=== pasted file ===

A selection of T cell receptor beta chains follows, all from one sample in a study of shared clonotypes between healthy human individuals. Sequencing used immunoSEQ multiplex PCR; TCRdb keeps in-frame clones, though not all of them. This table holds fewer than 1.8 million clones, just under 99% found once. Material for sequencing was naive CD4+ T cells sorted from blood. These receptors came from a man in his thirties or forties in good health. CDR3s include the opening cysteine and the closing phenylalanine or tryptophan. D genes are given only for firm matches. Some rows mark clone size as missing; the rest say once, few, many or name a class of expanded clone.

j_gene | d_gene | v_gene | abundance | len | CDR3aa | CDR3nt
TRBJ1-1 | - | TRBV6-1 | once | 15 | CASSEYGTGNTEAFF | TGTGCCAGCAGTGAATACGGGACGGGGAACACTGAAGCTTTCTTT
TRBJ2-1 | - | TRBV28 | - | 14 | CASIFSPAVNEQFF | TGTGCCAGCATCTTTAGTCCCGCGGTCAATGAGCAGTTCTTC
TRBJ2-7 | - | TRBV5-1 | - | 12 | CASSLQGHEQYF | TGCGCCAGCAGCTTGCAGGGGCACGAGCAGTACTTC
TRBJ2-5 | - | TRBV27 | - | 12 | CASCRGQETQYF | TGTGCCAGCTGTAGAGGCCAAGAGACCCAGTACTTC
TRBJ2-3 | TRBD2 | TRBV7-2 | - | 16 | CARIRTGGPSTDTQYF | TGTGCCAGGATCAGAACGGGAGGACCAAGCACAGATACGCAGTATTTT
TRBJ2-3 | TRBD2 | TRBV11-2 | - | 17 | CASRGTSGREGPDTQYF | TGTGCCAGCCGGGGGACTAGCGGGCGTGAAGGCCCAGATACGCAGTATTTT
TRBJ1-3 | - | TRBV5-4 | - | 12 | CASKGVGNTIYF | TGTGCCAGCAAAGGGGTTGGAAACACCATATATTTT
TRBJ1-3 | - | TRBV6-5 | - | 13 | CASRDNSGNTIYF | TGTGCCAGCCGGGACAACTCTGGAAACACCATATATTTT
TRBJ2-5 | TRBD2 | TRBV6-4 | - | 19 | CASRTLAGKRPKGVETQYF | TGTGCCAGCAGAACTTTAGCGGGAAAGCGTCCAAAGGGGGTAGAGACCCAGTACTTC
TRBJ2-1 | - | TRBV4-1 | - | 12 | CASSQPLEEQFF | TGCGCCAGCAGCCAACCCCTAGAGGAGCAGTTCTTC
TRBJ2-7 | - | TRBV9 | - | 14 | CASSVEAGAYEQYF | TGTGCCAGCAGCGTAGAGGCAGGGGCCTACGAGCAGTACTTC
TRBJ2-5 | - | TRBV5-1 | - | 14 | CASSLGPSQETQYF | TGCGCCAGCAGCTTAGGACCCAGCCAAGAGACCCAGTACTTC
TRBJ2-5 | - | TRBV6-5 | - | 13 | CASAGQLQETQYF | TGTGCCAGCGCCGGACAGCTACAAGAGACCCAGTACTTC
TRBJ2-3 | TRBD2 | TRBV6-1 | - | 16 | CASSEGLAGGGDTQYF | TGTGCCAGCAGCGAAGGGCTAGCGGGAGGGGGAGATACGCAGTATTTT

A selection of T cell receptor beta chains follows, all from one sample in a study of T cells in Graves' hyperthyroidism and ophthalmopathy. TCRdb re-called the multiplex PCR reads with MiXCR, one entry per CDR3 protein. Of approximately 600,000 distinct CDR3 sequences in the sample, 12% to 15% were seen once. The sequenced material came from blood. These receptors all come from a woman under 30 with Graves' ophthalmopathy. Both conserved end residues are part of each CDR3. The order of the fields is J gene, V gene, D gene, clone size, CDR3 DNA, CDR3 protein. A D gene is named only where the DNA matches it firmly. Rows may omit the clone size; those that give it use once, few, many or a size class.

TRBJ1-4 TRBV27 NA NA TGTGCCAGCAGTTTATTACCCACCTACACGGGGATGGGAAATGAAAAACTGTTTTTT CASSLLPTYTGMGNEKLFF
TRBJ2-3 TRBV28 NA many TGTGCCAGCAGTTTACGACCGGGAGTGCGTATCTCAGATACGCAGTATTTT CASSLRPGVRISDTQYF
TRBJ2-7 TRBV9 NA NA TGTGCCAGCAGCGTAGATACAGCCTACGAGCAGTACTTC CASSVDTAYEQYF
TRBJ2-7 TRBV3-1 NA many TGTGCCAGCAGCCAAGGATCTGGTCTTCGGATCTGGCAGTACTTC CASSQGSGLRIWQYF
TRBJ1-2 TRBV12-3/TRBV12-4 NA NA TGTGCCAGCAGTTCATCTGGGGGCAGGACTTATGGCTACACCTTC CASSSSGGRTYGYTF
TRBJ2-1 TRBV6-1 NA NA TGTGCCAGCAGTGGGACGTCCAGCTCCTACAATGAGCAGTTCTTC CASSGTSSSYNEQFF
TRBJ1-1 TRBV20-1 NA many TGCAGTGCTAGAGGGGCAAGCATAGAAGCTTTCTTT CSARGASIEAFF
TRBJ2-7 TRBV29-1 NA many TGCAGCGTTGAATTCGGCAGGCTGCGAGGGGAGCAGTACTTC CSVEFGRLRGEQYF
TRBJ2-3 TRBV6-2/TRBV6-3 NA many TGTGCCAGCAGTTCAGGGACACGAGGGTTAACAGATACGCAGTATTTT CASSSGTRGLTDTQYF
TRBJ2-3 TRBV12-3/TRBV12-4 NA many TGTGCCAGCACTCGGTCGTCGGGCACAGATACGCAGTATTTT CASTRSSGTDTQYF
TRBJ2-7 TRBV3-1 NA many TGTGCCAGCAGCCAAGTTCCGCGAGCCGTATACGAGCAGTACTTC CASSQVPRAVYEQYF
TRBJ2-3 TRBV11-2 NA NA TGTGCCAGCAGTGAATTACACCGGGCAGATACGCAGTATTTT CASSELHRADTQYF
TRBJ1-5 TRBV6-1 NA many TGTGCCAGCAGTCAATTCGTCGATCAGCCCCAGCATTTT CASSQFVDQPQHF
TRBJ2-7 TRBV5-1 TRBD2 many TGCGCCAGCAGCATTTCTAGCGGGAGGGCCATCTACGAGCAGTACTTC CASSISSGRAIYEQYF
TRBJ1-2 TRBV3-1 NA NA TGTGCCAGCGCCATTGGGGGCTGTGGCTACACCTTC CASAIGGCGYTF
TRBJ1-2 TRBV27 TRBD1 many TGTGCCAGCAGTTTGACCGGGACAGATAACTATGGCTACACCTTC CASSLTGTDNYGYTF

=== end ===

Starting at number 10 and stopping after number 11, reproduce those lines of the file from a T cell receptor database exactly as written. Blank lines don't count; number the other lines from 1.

TRBJ1-3 | - | TRBV6-5 | - | 13 | CASRDNSGNTIYF | TGTGCCAGCCGGGACAACTCTGGAAACACCATATATTTT
TRBJ2-5 | TRBD2 | TRBV6-4 | - | 19 | CASRTLAGKRPKGVETQYF | TGTGCCAGCAGAACTTTAGCGGGAAAGCGTCCAAAGGGGGTAGAGACCCAGTACTTC